But now, some groups that see themselves as fiscal conservatives are saying that the loan guarantees would unfairly shift the risk of defaults to the taxpayers and cost the government money that could better be spent elsewhere. Those with a more libertarian bent say the guarantees distort the cost of capital. If the private sector was willing to finance nuclear energy, they say, it would be done.

Well, these are groups feeling their oats after being out of fashion for awhile, so a little overreach is to be expected, and I admit I find the arguments simultaneously novel (for mainstream consideration) and faintly dusty (libertarians have always felt government “distorts the cost of capital.”) But they add perspectives to the discourse and that’s always welcome.

Wednesday, December 15, 2010

A Waste of a Good Nuclear Waste Act

435_BelarusNationalLibrary As you may have heard, DOE is attempting to withdraw the license application for the Yucca Mountain used nuclear fuel repository from consideration by the NRC. This was a decision that remains controversial and may get a further hearing in the next Congress. Regardless, Yucca Mountain continues its retirement.

Yet it is still being paid for via the Nuclear Waste Fund, described as:

[A] 1 mill (one-tenth of a cent) fee for every kWh of nuclear-generated electricity sold. Congress established the fee and Nuclear Waste Fund, a federal trust, in 1982 to bankroll the DOE repository program.

That may not sound like a lot, but it comes to about $750 million per year and has contributed to a fund that now stands at $25 billion. While one could say that the utilities are paying this. it is actually ratepayers that are doing so.

The Nuclear Waste Act of 1982 set Yucca Mountain as the used fuel repository (through an amendment in 1987) and set the initial fee for the Nuclear Waste Fund. If there is no repository, though:

Ellen C. Ginsberg, general counsel for the Nuclear Energy Institute, said there was therefore no longer a basis for collecting the fee. The federal energy secretary makes annual estimates called “fee adequacy reports,” based on the cost to build, operate and close up the repository, but there is now no repository to base a cost estimate on, she said.

That’s true. So, at least until a new program is put into place and a cost determined for it, should there be any fee at all? NEI and NARUC (the National Association of Regulatory Utility Commissioners) said in a suit filed against DOE that there should not be. It’s an arguable point, certainly, but it isn’t going to be argued, at least not yet:

A federal appeals court Monday closed one door in a legal battle over the US Department of Energy's continued collection of the nuclear waste fee, but opened another for possible legal action by the National Association of Regulatory Utility Commissioners and Nuclear Energy Institute.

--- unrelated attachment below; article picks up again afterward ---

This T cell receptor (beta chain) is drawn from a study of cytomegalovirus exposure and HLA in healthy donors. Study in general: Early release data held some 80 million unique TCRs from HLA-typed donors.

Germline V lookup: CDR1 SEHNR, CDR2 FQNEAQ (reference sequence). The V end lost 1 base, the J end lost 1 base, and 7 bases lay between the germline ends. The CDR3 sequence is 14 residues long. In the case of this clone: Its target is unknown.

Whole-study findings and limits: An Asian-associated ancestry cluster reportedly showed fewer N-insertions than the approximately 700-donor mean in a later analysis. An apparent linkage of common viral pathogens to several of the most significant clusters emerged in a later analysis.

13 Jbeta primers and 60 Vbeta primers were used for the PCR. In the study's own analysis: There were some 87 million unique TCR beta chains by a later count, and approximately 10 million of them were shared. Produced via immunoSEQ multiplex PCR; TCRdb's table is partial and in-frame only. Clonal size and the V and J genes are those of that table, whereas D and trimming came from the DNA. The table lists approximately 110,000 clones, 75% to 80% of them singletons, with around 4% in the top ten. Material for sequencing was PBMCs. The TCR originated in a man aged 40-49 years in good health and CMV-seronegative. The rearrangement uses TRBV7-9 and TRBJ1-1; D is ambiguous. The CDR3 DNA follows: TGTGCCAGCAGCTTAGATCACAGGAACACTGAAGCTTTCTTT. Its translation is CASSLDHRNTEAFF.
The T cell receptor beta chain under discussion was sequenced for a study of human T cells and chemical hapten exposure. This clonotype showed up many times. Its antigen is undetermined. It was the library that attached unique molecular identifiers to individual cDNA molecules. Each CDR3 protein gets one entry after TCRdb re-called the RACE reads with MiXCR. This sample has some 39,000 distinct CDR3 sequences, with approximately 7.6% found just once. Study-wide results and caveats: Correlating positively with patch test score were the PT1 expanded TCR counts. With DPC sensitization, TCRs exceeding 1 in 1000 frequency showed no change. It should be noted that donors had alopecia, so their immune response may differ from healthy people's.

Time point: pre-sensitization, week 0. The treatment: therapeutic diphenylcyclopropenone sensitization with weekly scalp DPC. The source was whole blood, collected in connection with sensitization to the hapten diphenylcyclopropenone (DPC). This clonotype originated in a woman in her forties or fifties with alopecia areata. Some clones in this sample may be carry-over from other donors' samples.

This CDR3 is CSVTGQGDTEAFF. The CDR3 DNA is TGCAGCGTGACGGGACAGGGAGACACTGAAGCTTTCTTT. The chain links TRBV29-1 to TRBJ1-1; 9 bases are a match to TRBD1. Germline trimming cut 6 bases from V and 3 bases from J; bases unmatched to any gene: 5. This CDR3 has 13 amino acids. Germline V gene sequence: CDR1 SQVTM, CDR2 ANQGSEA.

The judge did dismiss the suit, but not on its merits. Instead, it dismissed it because DOE issued a fee adequacy report, which is necessary to determine the fee. That’s important, as no report had taken into account the termination of the Yucca Mountain project, and the suit requested that DOE do so. So the suit became moot on the procedural detail - the report - but undecided on the more substantive issue - the fee.

NARUC and NEI have 180 days from the issuance of the DOE report (November 1) to file a new lawsuit. So, for another five months or so, this enters wait and see territory.

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At first, it sounds like a story about unnecessary jitters regarding nuclear energy:

Plans by Belarus to build a nuclear power plant 50 kilometers away from Vilnius are a worry for Lithuania, the country's foreign minister, Audronius Ažubalis, told EurActiv in an exclusive interview.

A worry? That makes it sound as though Belarus is erecting a rusty tub and a few fuel rods. But no:

An official website says that Belarus is now in talks with corporations from France, Japan and South Korea, while maintaining its partnership with the Russian Federation.

And Lithuania has no actual problem with Belarus pursuing nuclear energy:

The minister said Lithuania was not against its neighbor developing nuclear energy - indeed, Vilnius is also planning to replace its Ignalina power plant, which was closed in 2009 after EU pressure.

So what’s the problem? Procedure:

"Any country would [voice concerns] if it were unable to find the proper answers to its concerns according to the Espoo Convention [the Convention on Environmental Impact Assessment in a Transboundary Context] and according to IAEA requirements," Ažubalis said.